Posted on December 11, 2012 by Paul Seals
The song “Cool Water” was written and recorded in 1936 by Bob Nolan, an original member of the Sons of the Pioneers along with Len Slye, better known by his film name, Roy Rogers. “Cool Water” could be the theme song for Texas and other water-short western states. The Texas Water Development Board recently compiled “Water for Texas 2012 State Water Plan”. Quite simply, Texas does not have enough water to meet its current needs, much less its future needs, during periods of serious drought conditions. Texas is searching for cool, clear water.
Texas continues to grow. According to the Plan, the population of Texas is expected to increase 82 percent between 2010 and 2060, from 25.4 million to 46.3 million. Water needs are projected to increase by 22 percent, from 18 million acre-feet per year to 22 million acre feet per year in 2060. At the same time as water demand is rising, existing water supplies are diminishing by almost 2 million acre feet per year. Where will the additional water supplies be found to meet the identified needs?
The State Water Plan includes recommended water management strategies developed by regional planning groups, which include: conservation, drought management, conjunctive use of surface and groundwater, surface water reservoirs, aquifer storage, groundwater development, water reuse, desalination plants. In addition to addressing surface and groundwater water rights, water planners and users will need to confront the environmental implications of these strategies. What are the environmental regulatory constraints and impediments?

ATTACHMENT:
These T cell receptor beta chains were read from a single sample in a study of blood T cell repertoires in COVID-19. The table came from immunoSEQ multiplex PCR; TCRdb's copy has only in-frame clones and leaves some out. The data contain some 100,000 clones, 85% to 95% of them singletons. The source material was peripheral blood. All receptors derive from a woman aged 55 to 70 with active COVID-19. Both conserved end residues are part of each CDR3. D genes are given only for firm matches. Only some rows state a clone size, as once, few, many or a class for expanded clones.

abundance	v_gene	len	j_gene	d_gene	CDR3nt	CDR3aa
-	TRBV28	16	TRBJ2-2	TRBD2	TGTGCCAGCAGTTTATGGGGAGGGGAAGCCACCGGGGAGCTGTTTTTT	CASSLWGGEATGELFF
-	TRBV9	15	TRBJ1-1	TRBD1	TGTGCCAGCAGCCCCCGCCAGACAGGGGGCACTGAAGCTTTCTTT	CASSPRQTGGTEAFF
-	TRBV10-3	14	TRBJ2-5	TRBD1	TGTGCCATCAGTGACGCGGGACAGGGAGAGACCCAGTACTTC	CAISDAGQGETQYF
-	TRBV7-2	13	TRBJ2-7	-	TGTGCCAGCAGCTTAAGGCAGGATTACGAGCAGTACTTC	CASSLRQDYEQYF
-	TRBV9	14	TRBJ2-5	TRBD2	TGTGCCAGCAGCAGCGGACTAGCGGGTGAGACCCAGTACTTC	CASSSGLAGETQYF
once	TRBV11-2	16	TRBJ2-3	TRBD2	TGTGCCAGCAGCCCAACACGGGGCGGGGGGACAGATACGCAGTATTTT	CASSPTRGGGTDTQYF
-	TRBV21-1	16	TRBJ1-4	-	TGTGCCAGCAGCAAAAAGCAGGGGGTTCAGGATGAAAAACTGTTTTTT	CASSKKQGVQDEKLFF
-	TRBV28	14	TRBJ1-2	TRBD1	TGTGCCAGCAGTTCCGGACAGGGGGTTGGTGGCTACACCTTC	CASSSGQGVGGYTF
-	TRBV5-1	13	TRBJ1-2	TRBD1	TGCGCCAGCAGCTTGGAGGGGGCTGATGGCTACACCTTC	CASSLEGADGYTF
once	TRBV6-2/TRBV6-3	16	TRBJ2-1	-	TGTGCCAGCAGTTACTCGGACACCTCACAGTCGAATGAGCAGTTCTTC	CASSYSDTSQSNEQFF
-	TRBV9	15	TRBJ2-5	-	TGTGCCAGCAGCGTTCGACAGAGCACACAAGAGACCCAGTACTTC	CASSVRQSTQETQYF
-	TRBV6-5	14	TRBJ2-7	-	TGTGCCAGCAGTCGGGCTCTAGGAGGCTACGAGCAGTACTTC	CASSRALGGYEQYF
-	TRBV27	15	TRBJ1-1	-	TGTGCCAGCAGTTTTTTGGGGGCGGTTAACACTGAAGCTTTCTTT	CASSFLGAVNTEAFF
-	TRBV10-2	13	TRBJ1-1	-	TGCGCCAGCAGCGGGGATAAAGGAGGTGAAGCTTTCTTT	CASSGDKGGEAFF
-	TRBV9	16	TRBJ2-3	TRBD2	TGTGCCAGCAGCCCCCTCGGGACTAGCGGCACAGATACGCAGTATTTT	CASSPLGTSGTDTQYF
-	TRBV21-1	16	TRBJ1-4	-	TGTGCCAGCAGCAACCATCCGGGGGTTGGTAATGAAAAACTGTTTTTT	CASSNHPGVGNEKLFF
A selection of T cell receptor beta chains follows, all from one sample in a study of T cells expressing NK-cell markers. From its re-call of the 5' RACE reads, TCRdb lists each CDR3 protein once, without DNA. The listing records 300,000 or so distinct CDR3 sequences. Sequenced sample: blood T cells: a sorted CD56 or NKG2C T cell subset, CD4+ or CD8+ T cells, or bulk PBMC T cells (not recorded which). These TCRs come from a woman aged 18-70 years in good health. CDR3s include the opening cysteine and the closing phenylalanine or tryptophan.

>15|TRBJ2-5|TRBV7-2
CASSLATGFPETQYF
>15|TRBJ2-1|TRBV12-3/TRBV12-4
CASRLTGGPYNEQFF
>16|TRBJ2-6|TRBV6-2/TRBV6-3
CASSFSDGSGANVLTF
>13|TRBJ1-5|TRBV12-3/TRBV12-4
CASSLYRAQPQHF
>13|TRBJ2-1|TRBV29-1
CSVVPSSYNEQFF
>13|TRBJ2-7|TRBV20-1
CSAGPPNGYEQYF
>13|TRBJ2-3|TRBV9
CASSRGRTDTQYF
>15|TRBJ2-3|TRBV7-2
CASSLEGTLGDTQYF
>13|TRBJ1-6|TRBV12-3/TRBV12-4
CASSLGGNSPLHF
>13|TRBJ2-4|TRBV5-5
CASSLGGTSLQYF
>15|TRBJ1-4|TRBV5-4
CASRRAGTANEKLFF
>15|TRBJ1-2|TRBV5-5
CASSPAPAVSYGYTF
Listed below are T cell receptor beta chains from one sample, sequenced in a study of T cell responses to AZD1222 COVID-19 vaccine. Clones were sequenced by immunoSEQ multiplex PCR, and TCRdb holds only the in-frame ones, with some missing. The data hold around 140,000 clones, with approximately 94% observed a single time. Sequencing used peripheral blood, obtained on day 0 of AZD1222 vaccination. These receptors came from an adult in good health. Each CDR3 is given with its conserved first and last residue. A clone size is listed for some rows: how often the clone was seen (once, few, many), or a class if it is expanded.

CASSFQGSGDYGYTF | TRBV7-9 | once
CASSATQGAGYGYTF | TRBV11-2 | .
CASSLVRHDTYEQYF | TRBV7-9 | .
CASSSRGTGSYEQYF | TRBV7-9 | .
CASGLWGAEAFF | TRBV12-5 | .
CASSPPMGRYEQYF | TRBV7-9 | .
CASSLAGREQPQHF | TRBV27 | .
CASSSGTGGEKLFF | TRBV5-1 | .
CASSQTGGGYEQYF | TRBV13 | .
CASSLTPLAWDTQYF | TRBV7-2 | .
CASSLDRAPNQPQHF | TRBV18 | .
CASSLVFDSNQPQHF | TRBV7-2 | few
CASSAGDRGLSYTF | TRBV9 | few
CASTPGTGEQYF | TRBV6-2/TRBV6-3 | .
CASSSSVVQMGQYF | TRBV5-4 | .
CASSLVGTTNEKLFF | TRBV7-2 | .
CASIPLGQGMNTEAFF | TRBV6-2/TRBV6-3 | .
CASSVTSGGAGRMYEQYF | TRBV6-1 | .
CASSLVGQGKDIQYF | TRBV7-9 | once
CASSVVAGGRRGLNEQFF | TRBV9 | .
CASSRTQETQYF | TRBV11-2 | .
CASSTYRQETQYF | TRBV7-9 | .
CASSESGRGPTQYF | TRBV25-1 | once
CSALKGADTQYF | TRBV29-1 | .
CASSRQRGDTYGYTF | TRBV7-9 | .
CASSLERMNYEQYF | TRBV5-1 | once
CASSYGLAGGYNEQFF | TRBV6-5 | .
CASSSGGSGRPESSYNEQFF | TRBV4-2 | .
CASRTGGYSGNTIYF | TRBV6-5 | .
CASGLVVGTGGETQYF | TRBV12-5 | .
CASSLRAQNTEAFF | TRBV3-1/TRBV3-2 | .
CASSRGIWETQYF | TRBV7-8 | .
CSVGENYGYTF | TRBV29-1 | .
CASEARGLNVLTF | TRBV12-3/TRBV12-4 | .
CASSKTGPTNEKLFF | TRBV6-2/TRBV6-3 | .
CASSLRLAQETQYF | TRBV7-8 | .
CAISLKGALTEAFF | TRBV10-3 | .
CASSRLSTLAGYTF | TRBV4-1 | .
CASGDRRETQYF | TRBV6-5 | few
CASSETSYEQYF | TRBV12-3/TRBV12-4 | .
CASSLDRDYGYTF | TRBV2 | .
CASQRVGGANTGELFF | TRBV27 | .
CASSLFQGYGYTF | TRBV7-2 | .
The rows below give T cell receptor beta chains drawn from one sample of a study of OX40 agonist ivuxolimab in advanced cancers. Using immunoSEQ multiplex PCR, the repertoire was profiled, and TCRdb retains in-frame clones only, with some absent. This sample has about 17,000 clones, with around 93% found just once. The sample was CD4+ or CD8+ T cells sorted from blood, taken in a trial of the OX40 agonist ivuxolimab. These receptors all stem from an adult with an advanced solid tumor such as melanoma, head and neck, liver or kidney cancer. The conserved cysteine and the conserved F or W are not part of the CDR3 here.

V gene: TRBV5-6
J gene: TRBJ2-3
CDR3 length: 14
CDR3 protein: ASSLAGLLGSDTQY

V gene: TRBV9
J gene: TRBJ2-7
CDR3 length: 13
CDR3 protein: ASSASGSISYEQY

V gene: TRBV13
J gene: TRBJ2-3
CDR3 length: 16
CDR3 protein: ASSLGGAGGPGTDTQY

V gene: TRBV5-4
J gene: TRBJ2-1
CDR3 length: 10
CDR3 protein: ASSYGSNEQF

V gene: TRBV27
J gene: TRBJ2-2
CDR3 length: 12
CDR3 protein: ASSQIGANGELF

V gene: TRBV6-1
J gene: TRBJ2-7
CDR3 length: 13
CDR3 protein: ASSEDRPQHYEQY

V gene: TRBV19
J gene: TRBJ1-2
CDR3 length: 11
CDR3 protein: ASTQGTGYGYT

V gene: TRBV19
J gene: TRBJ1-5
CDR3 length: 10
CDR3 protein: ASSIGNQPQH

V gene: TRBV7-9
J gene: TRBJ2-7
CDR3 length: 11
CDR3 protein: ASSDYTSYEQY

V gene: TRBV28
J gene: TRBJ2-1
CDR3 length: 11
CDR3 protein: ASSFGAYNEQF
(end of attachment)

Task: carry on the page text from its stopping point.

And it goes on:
The implications and potential conflicts are far-reaching. We can all anticipate the obvious regulatory hurdles, contested procedures and property rights obstacles that projects to develop new surface reservoirs will confront. But what of other strategies like water conservation and reuse? Proposing water conservation (e.g. increased cooling water cycles) and reuse (e.g. use of treated municipal wastewater effluent) at a natural-gas fired power plant may threaten surface water quality as the total dissolved solids to be discharged are concentrated through these strategies. Also, what kinds of measures and alternatives under other environmental regulatory programs (e.g. Endangered Species Act) will need to be considered as these strategies are proposed?
The history of Texas is growth. To do nothing to meet its increasing water needs would result in staggering economic losses. Texas met the challenge after the drought of record in the 1950s. Texas will do it again! The question is: “how happy will the trails be?”